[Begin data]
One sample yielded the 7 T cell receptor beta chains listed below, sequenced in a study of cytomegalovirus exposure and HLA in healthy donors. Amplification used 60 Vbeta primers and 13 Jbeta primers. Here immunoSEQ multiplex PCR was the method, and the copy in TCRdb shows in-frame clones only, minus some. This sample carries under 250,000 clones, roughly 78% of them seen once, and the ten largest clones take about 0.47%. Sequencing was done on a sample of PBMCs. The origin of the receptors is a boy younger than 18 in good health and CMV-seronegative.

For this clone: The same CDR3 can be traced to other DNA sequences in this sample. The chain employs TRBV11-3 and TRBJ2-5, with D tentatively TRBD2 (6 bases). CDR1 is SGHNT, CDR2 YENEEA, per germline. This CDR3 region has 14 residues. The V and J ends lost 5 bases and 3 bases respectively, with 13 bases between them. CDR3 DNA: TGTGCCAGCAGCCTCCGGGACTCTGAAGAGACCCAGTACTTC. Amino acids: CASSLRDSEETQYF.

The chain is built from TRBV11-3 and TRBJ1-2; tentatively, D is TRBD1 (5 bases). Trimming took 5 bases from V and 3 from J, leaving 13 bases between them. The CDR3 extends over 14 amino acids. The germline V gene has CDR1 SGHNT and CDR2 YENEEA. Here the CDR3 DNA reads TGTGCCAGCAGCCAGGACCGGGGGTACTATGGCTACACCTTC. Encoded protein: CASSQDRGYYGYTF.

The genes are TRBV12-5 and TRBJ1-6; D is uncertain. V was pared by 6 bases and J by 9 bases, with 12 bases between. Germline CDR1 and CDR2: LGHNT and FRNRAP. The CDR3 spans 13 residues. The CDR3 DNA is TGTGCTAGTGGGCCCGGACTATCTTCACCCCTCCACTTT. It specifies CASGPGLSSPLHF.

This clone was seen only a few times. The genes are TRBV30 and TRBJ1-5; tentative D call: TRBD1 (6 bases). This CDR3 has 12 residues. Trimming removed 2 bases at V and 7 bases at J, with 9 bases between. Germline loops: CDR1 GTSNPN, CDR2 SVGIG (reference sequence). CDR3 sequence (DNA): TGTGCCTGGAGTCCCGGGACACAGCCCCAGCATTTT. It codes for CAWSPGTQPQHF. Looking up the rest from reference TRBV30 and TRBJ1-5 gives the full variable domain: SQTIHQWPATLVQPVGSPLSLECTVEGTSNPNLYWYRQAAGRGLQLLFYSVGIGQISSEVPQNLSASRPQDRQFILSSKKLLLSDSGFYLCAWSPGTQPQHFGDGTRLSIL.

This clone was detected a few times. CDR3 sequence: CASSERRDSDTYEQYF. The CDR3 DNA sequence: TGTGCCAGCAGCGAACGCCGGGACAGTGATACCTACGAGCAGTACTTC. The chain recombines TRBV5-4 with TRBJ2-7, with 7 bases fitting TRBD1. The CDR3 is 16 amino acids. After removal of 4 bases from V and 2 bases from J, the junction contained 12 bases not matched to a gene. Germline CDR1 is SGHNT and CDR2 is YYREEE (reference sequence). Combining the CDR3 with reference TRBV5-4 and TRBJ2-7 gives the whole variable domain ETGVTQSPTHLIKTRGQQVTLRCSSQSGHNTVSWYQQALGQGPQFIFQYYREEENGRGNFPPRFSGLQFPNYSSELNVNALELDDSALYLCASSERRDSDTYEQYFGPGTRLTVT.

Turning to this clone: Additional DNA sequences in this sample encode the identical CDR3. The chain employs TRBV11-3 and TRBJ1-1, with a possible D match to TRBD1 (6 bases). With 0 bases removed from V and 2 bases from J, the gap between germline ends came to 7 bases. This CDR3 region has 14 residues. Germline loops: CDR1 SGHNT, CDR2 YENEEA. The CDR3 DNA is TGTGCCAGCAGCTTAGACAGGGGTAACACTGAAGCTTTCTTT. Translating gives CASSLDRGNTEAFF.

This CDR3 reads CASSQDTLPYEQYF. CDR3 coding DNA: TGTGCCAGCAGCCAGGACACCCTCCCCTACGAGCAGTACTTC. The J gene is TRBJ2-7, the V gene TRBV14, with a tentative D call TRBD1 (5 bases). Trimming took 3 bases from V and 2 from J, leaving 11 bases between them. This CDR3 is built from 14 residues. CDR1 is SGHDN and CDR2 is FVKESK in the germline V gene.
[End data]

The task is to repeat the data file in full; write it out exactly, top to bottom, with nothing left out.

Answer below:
One sample yielded the 7 T cell receptor beta chains listed below, sequenced in a study of cytomegalovirus exposure and HLA in healthy donors. Amplification used 60 Vbeta primers and 13 Jbeta primers. Here immunoSEQ multiplex PCR was the method, and the copy in TCRdb shows in-frame clones only, minus some. This sample carries under 250,000 clones, roughly 78% of them seen once, and the ten largest clones take about 0.47%. Sequencing was done on a sample of PBMCs. The origin of the receptors is a boy younger than 18 in good health and CMV-seronegative.

For this clone: The same CDR3 can be traced to other DNA sequences in this sample. The chain employs TRBV11-3 and TRBJ2-5, with D tentatively TRBD2 (6 bases). CDR1 is SGHNT, CDR2 YENEEA, per germline. This CDR3 region has 14 residues. The V and J ends lost 5 bases and 3 bases respectively, with 13 bases between them. CDR3 DNA: TGTGCCAGCAGCCTCCGGGACTCTGAAGAGACCCAGTACTTC. Amino acids: CASSLRDSEETQYF.

The chain is built from TRBV11-3 and TRBJ1-2; tentatively, D is TRBD1 (5 bases). Trimming took 5 bases from V and 3 from J, leaving 13 bases between them. The CDR3 extends over 14 amino acids. The germline V gene has CDR1 SGHNT and CDR2 YENEEA. Here the CDR3 DNA reads TGTGCCAGCAGCCAGGACCGGGGGTACTATGGCTACACCTTC. Encoded protein: CASSQDRGYYGYTF.

The genes are TRBV12-5 and TRBJ1-6; D is uncertain. V was pared by 6 bases and J by 9 bases, with 12 bases between. Germline CDR1 and CDR2: LGHNT and FRNRAP. The CDR3 spans 13 residues. The CDR3 DNA is TGTGCTAGTGGGCCCGGACTATCTTCACCCCTCCACTTT. It specifies CASGPGLSSPLHF.

This clone was seen only a few times. The genes are TRBV30 and TRBJ1-5; tentative D call: TRBD1 (6 bases). This CDR3 has 12 residues. Trimming removed 2 bases at V and 7 bases at J, with 9 bases between. Germline loops: CDR1 GTSNPN, CDR2 SVGIG (reference sequence). CDR3 sequence (DNA): TGTGCCTGGAGTCCCGGGACACAGCCCCAGCATTTT. It codes for CAWSPGTQPQHF. Looking up the rest from reference TRBV30 and TRBJ1-5 gives the full variable domain: SQTIHQWPATLVQPVGSPLSLECTVEGTSNPNLYWYRQAAGRGLQLLFYSVGIGQISSEVPQNLSASRPQDRQFILSSKKLLLSDSGFYLCAWSPGTQPQHFGDGTRLSIL.

This clone was detected a few times. CDR3 sequence: CASSERRDSDTYEQYF. The CDR3 DNA sequence: TGTGCCAGCAGCGAACGCCGGGACAGTGATACCTACGAGCAGTACTTC. The chain recombines TRBV5-4 with TRBJ2-7, with 7 bases fitting TRBD1. The CDR3 is 16 amino acids. After removal of 4 bases from V and 2 bases from J, the junction contained 12 bases not matched to a gene. Germline CDR1 is SGHNT and CDR2 is YYREEE (reference sequence). Combining the CDR3 with reference TRBV5-4 and TRBJ2-7 gives the whole variable domain ETGVTQSPTHLIKTRGQQVTLRCSSQSGHNTVSWYQQALGQGPQFIFQYYREEENGRGNFPPRFSGLQFPNYSSELNVNALELDDSALYLCASSERRDSDTYEQYFGPGTRLTVT.

Turning to this clone: Additional DNA sequences in this sample encode the identical CDR3. The chain employs TRBV11-3 and TRBJ1-1, with a possible D match to TRBD1 (6 bases). With 0 bases removed from V and 2 bases from J, the gap between germline ends came to 7 bases. This CDR3 region has 14 residues. Germline loops: CDR1 SGHNT, CDR2 YENEEA. The CDR3 DNA is TGTGCCAGCAGCTTAGACAGGGGTAACACTGAAGCTTTCTTT. Translating gives CASSLDRGNTEAFF.

This CDR3 reads CASSQDTLPYEQYF. CDR3 coding DNA: TGTGCCAGCAGCCAGGACACCCTCCCCTACGAGCAGTACTTC. The J gene is TRBJ2-7, the V gene TRBV14, with a tentative D call TRBD1 (5 bases). Trimming took 3 bases from V and 2 from J, leaving 11 bases between them. This CDR3 is built from 14 residues. CDR1 is SGHDN and CDR2 is FVKESK in the germline V gene.